In standalone apps, it is also possible to turn off automatic updates, and to instead control updates entirely within your JS code. This is desirable if you want some custom logic around fetching updates (e.g. only over Wi-Fi).

Setting updates.checkAutomatically to "ON_ERROR_RECOVERY" in app.json will prevent Expo from automatically fetching the latest update every time your app is launched. Only the most recent cached version of your bundle will be loaded. It will only automatically fetch an update if the last run of the cached bundle produced a fatal JS error.

You can then use the Expo.Updates module to download new updates and, if appropriate, notify the user and reload the experience.

try {
  const update = await Expo.Updates.checkForUpdateAsync();
  if (update.isAvailable) {
    await Expo.Updates.fetchUpdateAsync();
    // ... notify user of update ...
} catch (e) {
  // handle or log error

Note that checkAutomatically: "ON_ERROR_RECOVERY" will be ignored in the Expo client, although the imperative Updates methods will still function normally.

It is possible to entirely disable OTA JavaScript updates in a standalone app, by setting updates.enabled to false in app.json. This will ignore all code paths that fetch app bundles from Expo’s servers. In this case, all updates to your app will need to be routed through the iOS App Store and/or Google Play Store.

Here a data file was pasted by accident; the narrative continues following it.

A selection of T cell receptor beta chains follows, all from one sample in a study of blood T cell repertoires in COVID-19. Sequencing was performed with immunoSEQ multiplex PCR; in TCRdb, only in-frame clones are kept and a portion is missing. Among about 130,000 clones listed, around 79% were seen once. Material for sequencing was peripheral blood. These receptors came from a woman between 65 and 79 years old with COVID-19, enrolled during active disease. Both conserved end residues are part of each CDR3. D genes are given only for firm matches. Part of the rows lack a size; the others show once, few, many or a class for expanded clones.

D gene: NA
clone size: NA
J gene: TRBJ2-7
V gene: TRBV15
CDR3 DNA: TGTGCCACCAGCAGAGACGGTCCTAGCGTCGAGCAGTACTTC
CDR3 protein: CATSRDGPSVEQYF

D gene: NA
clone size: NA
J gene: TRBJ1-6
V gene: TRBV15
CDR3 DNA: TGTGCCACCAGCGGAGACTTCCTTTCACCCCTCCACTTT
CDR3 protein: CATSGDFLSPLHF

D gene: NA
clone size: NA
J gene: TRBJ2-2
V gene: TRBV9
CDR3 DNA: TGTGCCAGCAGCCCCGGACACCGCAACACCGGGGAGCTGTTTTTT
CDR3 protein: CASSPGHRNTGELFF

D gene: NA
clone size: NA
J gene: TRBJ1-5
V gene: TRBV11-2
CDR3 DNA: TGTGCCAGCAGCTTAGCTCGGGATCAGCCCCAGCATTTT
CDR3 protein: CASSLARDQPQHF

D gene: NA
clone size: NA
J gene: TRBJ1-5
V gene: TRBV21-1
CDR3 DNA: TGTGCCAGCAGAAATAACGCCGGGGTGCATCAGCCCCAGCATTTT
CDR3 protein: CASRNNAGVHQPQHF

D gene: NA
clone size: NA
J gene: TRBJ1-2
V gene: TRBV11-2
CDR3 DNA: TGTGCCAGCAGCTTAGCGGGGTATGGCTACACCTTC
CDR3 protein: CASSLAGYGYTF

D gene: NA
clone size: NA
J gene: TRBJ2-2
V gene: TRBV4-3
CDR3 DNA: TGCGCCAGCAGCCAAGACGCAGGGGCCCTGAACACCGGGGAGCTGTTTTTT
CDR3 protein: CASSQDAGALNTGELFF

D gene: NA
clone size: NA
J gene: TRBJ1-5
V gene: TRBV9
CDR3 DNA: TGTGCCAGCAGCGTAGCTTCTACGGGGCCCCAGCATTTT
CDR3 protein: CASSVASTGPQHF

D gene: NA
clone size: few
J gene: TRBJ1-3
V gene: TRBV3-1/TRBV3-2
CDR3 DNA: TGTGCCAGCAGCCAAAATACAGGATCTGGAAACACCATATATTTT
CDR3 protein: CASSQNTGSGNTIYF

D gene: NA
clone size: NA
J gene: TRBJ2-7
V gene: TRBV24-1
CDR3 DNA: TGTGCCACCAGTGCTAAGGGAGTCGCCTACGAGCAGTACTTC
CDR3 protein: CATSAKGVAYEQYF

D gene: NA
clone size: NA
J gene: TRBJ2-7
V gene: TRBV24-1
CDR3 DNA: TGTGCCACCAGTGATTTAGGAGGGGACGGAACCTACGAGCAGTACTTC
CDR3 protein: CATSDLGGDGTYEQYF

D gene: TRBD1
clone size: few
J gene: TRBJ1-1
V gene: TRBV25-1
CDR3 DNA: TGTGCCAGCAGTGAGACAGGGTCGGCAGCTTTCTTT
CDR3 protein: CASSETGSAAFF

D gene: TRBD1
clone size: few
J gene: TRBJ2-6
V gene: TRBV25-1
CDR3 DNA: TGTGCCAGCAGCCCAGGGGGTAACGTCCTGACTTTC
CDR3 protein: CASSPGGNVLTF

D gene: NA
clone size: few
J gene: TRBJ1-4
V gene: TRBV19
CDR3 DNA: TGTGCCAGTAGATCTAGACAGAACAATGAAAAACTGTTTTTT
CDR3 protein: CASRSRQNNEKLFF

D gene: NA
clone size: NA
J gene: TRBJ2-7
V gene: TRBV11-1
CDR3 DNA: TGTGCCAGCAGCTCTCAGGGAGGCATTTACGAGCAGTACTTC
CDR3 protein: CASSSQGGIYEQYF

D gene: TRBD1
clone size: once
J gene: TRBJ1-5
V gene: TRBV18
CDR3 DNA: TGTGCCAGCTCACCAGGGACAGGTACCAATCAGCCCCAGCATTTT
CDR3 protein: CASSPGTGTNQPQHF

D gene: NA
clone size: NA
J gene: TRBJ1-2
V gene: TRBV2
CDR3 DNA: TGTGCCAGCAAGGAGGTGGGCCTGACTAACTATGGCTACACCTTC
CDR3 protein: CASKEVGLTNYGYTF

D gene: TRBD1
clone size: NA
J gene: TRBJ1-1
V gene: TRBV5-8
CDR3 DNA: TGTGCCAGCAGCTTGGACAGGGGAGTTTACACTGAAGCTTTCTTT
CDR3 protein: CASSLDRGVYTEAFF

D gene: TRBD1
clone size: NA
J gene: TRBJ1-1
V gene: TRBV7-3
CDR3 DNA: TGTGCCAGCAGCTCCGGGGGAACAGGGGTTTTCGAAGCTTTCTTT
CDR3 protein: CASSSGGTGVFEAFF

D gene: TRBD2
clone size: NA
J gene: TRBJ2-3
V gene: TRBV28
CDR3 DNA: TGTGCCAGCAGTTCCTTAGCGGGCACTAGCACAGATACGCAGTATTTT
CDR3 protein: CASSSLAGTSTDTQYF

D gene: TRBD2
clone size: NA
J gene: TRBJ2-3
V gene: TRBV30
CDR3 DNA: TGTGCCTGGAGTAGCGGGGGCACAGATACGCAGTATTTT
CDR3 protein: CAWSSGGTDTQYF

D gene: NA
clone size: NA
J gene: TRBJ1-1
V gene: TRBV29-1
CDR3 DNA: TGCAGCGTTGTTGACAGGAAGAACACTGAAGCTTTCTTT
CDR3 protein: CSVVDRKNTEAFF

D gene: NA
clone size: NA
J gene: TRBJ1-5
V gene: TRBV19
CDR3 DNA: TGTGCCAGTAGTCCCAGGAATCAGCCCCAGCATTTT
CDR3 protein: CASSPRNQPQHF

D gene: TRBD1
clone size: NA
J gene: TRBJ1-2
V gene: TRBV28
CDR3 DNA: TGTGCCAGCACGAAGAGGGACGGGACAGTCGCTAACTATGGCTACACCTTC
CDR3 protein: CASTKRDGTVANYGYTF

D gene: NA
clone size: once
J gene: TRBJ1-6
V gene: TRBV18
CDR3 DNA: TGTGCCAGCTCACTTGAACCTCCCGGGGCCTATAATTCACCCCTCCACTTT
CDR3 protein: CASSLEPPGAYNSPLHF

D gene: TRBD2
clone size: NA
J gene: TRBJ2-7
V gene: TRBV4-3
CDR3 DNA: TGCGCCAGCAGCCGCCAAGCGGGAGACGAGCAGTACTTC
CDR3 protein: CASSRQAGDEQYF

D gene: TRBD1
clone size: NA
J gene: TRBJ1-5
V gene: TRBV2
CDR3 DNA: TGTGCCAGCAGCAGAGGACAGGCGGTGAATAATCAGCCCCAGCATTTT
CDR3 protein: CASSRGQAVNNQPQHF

This setting is ignored in the Expo client.

React native – Facebook integration with expo


Provides Facebook integration for Expo apps. Expo exposes a minimal native API since you can access Facebook’s Graph API directly through HTTP (using fetch, for example).

NOTA: React native has a built-in “Share” service that display device’s native dialog.

Follow Facebook’s developer documentation to register an application with Facebook’s API and get an application ID.




Para que tu aplicación pueda acceder a nuestros productos o API, primero debes convertir tu cuenta de Facebook a una cuenta de desarrollador y registrar la aplicación mediante el panel de aplicaciones. Puedes hacerlo desde El proceso de registro crea un identificador de la aplicación que nos permite conocer quién eres, nos ayuda a distinguir tu aplicación de otras aplicaciones y es una forma de que puedas proporcionar otros posibles materiales necesarios a la hora de configurar productos específicos o solicitar acceso a API confidenciales.

Una vez hecho el registro, haz clic en el enlace Configuración a la izquierda, y proporciona toda información adicional que tengas acerca de tu aplicación. La mayoría de los campos son sencillos de entender, pero para algunos hay más información disponible.

Identificador de la aplicación